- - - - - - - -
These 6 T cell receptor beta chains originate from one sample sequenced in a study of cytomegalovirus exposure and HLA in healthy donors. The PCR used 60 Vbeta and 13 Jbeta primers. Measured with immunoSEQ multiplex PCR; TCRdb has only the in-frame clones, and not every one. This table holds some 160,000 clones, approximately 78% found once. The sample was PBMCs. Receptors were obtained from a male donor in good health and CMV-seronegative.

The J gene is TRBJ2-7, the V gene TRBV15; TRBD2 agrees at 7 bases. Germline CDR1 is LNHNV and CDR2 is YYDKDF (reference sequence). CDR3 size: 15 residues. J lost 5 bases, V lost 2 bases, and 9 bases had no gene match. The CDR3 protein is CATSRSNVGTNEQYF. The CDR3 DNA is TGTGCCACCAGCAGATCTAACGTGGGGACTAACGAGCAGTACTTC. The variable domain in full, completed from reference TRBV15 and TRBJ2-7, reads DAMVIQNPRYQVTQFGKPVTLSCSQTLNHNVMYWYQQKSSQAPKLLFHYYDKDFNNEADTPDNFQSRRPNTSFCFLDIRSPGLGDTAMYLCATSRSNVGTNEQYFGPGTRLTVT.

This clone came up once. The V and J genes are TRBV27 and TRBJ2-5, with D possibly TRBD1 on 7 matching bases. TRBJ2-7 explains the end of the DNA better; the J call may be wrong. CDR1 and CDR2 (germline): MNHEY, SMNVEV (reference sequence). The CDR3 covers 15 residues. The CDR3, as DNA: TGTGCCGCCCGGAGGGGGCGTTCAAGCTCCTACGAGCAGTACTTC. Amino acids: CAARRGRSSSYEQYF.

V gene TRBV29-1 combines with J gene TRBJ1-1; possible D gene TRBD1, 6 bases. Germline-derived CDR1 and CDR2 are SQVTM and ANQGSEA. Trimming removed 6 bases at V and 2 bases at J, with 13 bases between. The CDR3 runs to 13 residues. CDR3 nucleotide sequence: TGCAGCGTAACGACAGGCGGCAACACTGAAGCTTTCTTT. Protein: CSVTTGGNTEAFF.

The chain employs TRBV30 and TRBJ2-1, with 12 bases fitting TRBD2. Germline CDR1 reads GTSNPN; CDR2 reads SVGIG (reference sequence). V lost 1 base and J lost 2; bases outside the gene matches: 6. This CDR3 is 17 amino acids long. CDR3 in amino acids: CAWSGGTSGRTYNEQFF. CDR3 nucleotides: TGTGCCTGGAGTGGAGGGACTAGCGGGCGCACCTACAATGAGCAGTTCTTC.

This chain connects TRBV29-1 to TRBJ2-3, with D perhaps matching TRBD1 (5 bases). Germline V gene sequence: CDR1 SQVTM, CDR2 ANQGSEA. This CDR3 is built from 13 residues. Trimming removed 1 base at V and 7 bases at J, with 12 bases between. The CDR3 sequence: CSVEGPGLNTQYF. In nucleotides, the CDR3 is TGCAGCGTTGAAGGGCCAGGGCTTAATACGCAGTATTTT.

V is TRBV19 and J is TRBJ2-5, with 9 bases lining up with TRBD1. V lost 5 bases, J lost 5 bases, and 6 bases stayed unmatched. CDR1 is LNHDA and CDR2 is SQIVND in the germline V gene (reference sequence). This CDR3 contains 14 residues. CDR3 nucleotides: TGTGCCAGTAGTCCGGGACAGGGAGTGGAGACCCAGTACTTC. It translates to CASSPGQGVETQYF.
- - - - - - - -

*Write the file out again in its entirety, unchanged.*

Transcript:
These 6 T cell receptor beta chains originate from one sample sequenced in a study of cytomegalovirus exposure and HLA in healthy donors. The PCR used 60 Vbeta and 13 Jbeta primers. Measured with immunoSEQ multiplex PCR; TCRdb has only the in-frame clones, and not every one. This table holds some 160,000 clones, approximately 78% found once. The sample was PBMCs. Receptors were obtained from a male donor in good health and CMV-seronegative.

The J gene is TRBJ2-7, the V gene TRBV15; TRBD2 agrees at 7 bases. Germline CDR1 is LNHNV and CDR2 is YYDKDF (reference sequence). CDR3 size: 15 residues. J lost 5 bases, V lost 2 bases, and 9 bases had no gene match. The CDR3 protein is CATSRSNVGTNEQYF. The CDR3 DNA is TGTGCCACCAGCAGATCTAACGTGGGGACTAACGAGCAGTACTTC. The variable domain in full, completed from reference TRBV15 and TRBJ2-7, reads DAMVIQNPRYQVTQFGKPVTLSCSQTLNHNVMYWYQQKSSQAPKLLFHYYDKDFNNEADTPDNFQSRRPNTSFCFLDIRSPGLGDTAMYLCATSRSNVGTNEQYFGPGTRLTVT.

This clone came up once. The V and J genes are TRBV27 and TRBJ2-5, with D possibly TRBD1 on 7 matching bases. TRBJ2-7 explains the end of the DNA better; the J call may be wrong. CDR1 and CDR2 (germline): MNHEY, SMNVEV (reference sequence). The CDR3 covers 15 residues. The CDR3, as DNA: TGTGCCGCCCGGAGGGGGCGTTCAAGCTCCTACGAGCAGTACTTC. Amino acids: CAARRGRSSSYEQYF.

V gene TRBV29-1 combines with J gene TRBJ1-1; possible D gene TRBD1, 6 bases. Germline-derived CDR1 and CDR2 are SQVTM and ANQGSEA. Trimming removed 6 bases at V and 2 bases at J, with 13 bases between. The CDR3 runs to 13 residues. CDR3 nucleotide sequence: TGCAGCGTAACGACAGGCGGCAACACTGAAGCTTTCTTT. Protein: CSVTTGGNTEAFF.

The chain employs TRBV30 and TRBJ2-1, with 12 bases fitting TRBD2. Germline CDR1 reads GTSNPN; CDR2 reads SVGIG (reference sequence). V lost 1 base and J lost 2; bases outside the gene matches: 6. This CDR3 is 17 amino acids long. CDR3 in amino acids: CAWSGGTSGRTYNEQFF. CDR3 nucleotides: TGTGCCTGGAGTGGAGGGACTAGCGGGCGCACCTACAATGAGCAGTTCTTC.

This chain connects TRBV29-1 to TRBJ2-3, with D perhaps matching TRBD1 (5 bases). Germline V gene sequence: CDR1 SQVTM, CDR2 ANQGSEA. This CDR3 is built from 13 residues. Trimming removed 1 base at V and 7 bases at J, with 12 bases between. The CDR3 sequence: CSVEGPGLNTQYF. In nucleotides, the CDR3 is TGCAGCGTTGAAGGGCCAGGGCTTAATACGCAGTATTTT.

V is TRBV19 and J is TRBJ2-5, with 9 bases lining up with TRBD1. V lost 5 bases, J lost 5 bases, and 6 bases stayed unmatched. CDR1 is LNHDA and CDR2 is SQIVND in the germline V gene (reference sequence). This CDR3 contains 14 residues. CDR3 nucleotides: TGTGCCAGTAGTCCGGGACAGGGAGTGGAGACCCAGTACTTC. It translates to CASSPGQGVETQYF.